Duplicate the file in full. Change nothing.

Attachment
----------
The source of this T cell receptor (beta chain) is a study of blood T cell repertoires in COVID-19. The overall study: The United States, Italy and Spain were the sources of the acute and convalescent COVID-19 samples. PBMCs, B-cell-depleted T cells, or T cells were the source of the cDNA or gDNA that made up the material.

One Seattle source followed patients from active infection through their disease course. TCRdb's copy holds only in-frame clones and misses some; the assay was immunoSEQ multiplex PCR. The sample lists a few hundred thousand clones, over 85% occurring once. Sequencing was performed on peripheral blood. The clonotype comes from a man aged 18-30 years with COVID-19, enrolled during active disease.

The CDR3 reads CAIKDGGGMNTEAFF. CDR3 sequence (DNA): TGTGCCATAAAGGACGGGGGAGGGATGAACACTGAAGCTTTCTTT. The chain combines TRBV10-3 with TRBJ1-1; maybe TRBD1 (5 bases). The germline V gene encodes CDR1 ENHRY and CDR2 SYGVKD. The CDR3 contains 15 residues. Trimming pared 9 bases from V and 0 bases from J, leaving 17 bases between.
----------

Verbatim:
The source of this T cell receptor (beta chain) is a study of blood T cell repertoires in COVID-19. The overall study: The United States, Italy and Spain were the sources of the acute and convalescent COVID-19 samples. PBMCs, B-cell-depleted T cells, or T cells were the source of the cDNA or gDNA that made up the material.

One Seattle source followed patients from active infection through their disease course. TCRdb's copy holds only in-frame clones and misses some; the assay was immunoSEQ multiplex PCR. The sample lists a few hundred thousand clones, over 85% occurring once. Sequencing was performed on peripheral blood. The clonotype comes from a man aged 18-30 years with COVID-19, enrolled during active disease.

The CDR3 reads CAIKDGGGMNTEAFF. CDR3 sequence (DNA): TGTGCCATAAAGGACGGGGGAGGGATGAACACTGAAGCTTTCTTT. The chain combines TRBV10-3 with TRBJ1-1; maybe TRBD1 (5 bases). The germline V gene encodes CDR1 ENHRY and CDR2 SYGVKD. The CDR3 contains 15 residues. Trimming pared 9 bases from V and 0 bases from J, leaving 17 bases between.